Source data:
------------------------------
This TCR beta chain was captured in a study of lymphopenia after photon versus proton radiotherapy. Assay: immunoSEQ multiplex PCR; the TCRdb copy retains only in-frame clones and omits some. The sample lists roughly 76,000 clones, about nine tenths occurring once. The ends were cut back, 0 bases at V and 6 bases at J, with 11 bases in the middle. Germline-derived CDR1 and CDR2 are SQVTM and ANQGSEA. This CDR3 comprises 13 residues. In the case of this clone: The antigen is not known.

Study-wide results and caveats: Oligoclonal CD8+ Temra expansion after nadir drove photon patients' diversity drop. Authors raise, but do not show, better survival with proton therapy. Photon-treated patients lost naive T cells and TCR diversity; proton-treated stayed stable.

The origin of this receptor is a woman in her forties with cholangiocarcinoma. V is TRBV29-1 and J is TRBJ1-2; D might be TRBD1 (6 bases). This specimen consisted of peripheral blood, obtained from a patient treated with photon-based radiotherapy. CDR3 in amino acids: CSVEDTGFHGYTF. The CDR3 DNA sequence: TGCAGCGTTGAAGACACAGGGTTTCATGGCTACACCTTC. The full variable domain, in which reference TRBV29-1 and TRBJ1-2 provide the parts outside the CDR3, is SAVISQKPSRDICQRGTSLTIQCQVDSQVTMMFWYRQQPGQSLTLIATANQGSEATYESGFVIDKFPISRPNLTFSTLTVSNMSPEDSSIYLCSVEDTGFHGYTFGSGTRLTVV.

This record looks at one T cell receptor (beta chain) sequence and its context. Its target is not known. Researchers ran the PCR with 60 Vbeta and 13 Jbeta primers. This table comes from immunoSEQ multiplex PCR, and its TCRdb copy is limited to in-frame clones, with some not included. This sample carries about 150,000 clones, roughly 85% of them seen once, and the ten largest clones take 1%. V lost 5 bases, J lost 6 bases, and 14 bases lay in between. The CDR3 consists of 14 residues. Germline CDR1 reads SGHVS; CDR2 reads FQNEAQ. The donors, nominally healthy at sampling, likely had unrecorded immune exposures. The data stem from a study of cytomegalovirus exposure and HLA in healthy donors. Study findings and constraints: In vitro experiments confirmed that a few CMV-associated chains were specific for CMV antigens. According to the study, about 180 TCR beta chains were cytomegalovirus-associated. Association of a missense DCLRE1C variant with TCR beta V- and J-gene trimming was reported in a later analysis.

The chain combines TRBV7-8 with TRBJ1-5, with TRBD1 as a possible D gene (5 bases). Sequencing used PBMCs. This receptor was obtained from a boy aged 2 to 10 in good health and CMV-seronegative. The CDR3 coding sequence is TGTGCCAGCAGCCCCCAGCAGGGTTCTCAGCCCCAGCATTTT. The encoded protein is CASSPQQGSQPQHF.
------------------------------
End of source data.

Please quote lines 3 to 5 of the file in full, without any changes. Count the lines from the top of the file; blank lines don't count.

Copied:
The origin of this receptor is a woman in her forties with cholangiocarcinoma. V is TRBV29-1 and J is TRBJ1-2; D might be TRBD1 (6 bases). This specimen consisted of peripheral blood, obtained from a patient treated with photon-based radiotherapy. CDR3 in amino acids: CSVEDTGFHGYTF. The CDR3 DNA sequence: TGCAGCGTTGAAGACACAGGGTTTCATGGCTACACCTTC. The full variable domain, in which reference TRBV29-1 and TRBJ1-2 provide the parts outside the CDR3, is SAVISQKPSRDICQRGTSLTIQCQVDSQVTMMFWYRQQPGQSLTLIATANQGSEATYESGFVIDKFPISRPNLTFSTLTVSNMSPEDSSIYLCSVEDTGFHGYTFGSGTRLTVV.

This record looks at one T cell receptor (beta chain) sequence and its context. Its target is not known. Researchers ran the PCR with 60 Vbeta and 13 Jbeta primers. This table comes from immunoSEQ multiplex PCR, and its TCRdb copy is limited to in-frame clones, with some not included. This sample carries about 150,000 clones, roughly 85% of them seen once, and the ten largest clones take 1%. V lost 5 bases, J lost 6 bases, and 14 bases lay in between. The CDR3 consists of 14 residues. Germline CDR1 reads SGHVS; CDR2 reads FQNEAQ. The donors, nominally healthy at sampling, likely had unrecorded immune exposures. The data stem from a study of cytomegalovirus exposure and HLA in healthy donors. Study findings and constraints: In vitro experiments confirmed that a few CMV-associated chains were specific for CMV antigens. According to the study, about 180 TCR beta chains were cytomegalovirus-associated. Association of a missense DCLRE1C variant with TCR beta V- and J-gene trimming was reported in a later analysis.

The chain combines TRBV7-8 with TRBJ1-5, with TRBD1 as a possible D gene (5 bases). Sequencing used PBMCs. This receptor was obtained from a boy aged 2 to 10 in good health and CMV-seronegative. The CDR3 coding sequence is TGTGCCAGCAGCCCCCAGCAGGGTTCTCAGCCCCAGCATTTT. The encoded protein is CASSPQQGSQPQHF.